This celebration was joyous for Golden Knights

Stephen R. Sylvanie-USA TODAY Sports
The defending Stanley Cup champions raised their banner Tuesday, then defeated Seattle 4-1 in their season opener.

LAS VEGAS — On this night six years ago, the Vegas Golden Knights made their home debut. A grand celebration was planned for the NHL’s 31st club and it was supposed to be a joyous evening.

Then came the mass shooting on Oct. 1, 2017 at a country music concert across from Mandalay Bay that claimed the lives of 58 people. That number would grow to 60 and hundreds were left injured.

The celebratory theme was put on hold. Joy and fun gave way to somberness, reflection and respect for the dead and wounded. Defenseman Deryk Engelland comforted everyone with his words that the heartbroken community would heal together and that we were all “Vegas Strong.”

Tuesday, there was another celebration planned. And this one went off without a hitch as the Knights raised their Stanley Cup championship banner to the T-Mobile Arena rafters. And as was the case on the night of the inaugural home opener, this one ended up victorious as the Knights defeated Seattle, 4-1.

“We weren’t on top of our game early but I thought we would find it eventually,” coach Bruce Cassidy said. “We didn’t give them a lot off the rush, which is how they like to play. But it was a good win.”

It wasn’t that long ago the team was skating around the ice with the Cup. And it has been a fun summer for the players, coaches and team officials who got to create their own special memories during their personal day with Lord Stanley.

But here they were, now tasked with defending their championship against the Kraken, the NHL’s 32nd team and one which aspires to do what the Knights did in six years, if not sooner.

The Cup came out with captain Mark Stone. Stone then pulled the lever on a special slot machine (How Vegas!) and the banner rose to the top the rink, the fans chanting “Go Knights Go!”

So amid a regular season record 18,724 gold towel-waving Medieval Maniacs as the VGK fans like to refer to themselves, the banner went up, owner Bill Foley cranked the rally siren, the puck was down and the defense of their title began.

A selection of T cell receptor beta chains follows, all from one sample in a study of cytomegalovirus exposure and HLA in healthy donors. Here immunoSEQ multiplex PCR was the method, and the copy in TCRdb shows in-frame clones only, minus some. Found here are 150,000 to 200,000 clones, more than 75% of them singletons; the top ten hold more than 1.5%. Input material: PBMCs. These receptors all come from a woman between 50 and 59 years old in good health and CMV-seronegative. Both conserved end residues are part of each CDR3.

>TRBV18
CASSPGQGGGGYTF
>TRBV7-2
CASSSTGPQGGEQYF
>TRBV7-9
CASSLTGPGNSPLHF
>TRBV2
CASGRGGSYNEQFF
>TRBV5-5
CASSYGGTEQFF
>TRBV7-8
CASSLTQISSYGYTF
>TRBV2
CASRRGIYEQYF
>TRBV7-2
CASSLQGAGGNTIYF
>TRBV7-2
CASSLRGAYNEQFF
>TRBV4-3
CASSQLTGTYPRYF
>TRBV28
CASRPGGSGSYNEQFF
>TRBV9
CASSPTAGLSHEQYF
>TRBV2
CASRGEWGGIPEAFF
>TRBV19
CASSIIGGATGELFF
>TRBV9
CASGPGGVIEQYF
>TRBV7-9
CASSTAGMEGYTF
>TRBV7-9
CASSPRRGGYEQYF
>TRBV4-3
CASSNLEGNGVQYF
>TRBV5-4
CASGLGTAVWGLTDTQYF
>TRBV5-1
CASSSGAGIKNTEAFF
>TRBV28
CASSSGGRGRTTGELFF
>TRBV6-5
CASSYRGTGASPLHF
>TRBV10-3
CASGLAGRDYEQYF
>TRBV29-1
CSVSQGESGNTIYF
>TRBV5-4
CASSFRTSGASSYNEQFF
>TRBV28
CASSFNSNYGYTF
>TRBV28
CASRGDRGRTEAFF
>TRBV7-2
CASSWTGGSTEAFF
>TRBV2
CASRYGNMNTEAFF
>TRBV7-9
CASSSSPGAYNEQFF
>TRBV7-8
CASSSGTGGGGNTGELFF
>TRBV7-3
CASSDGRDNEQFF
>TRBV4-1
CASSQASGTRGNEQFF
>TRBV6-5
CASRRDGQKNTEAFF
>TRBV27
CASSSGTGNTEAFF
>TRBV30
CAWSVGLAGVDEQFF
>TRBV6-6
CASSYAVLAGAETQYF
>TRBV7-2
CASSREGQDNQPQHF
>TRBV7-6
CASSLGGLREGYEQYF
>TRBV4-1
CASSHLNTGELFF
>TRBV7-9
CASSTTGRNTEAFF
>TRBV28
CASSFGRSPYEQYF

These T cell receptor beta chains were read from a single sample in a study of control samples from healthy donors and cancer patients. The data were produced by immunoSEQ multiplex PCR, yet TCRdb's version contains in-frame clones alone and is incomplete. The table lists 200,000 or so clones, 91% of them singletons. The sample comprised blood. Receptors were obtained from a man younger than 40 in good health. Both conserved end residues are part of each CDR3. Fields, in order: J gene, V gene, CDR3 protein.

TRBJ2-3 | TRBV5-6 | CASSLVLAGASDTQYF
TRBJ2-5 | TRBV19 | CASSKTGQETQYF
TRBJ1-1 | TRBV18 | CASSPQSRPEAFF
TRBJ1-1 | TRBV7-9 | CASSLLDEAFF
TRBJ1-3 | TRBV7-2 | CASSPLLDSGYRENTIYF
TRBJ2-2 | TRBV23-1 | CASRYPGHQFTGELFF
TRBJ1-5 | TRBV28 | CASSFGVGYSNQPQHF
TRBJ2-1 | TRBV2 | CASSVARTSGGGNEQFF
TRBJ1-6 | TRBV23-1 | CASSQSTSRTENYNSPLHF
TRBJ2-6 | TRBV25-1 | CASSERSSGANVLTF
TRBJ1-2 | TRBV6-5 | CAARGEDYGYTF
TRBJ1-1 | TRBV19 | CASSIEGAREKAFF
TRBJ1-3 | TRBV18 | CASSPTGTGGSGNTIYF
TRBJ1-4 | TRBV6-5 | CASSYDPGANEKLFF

“It was great,” Stone said of using a slot machine to help hoist the banner. “We love this city and we love playing here. So that was pretty cool.”

Jack Eichel, who finished things off with an empty net goal, said the players weren’t asked for their input for the pregame ceremony and that was fine.

“A complete surprise,” he said. “But I thought it was great. To be part of a banner ceremony is very special and I am honored to be part of this team.”

Cassidy said: “I thought the slot machine was freakin’ cool. The banner itself is a great design. Once again, they did a great job with the creativity for the ceremony.”

Any hangover the Knights might have had early on quickly disappeared as they built a 2-0 first-period lead thanks to goals from Chandler Stephenson and Jonathan Marchessault that grew to 3-0 on Ivan Barbashev’s breakaway goal early in the second.

The Kraken had a great opportunity in the third period after Brett Howden was assessed a match penalty for an illegal hit to the head of Brandon Tanev. But Seattle failed to threaten on the five-minute power play as the Knights got some exemplary play on the penalty kill from Stone, Eichel and William Karlsson. They finished the game with just 10 forwards as William Carrier was injured in the second period and did not return.

“The guys did a great job in front of me,” said Adin Hill, who got the start in goal and turned aside 32 of the 33 shots he faced. 

It’s hard to win the Cup. Everybody knows that. But it’s harder to defend. The last team to go back-to-back was the Tampa Bay Lightning, which won it in 2020 and again in 2021. Granted, the second one came in the Covid bubble in Edmonton, but it still counts.

The days of dynasties like the New York Islanders and Edmonton Oilers of the 1980s are likely done. The salary cap has too much impact on a club keeping its roster in championship form for a long stretch.

The Knights had to do some off-season juggling to their roster. Reilly Smith, one of the Original Misfits, was sent to Pittsburgh so Barbashev could stay in Vegas. Phil Kessel, the NHL’s all-time ironman, was not resigned. Hill, the goaltender who heroically stepped into the breech when Laurent Brossoit was hurt in the second round against the Oilers, was willing to stay for $4.9 million a season for the next two years, which is essentially what Robin Lehner is making not to play.

Will it work?

The Knights lost two of their starting six defensemen in the preseason as Alec Martinez and Zach Whitecloud got hurt and started the year on the injured reserve and LTIR list respectively Tuesday. More injuries are sure to follow. Hey, it’s hockey. It’s a tough, physical game played over close to seven months. Guys get hurt.

The Knights believe they have enough depth to survive the injury bug. We’ll see. They may be without Carrier for a while as he suffered an upper body injury and Howden likely is looking at a suspension for the hit on Tanev so it could be a chance for Dorofeyev or Jakub Demek to see action Thursday when the Knights play the Sharks in San Jose.

“Things now become real,” Cassidy said. “We’ll probably have a lot of guys with bumps and bruises in the morning.

“We’ll be getting everybody’s best shot. But that’s fine. I think it’s a sign of respect and we’ll take it.”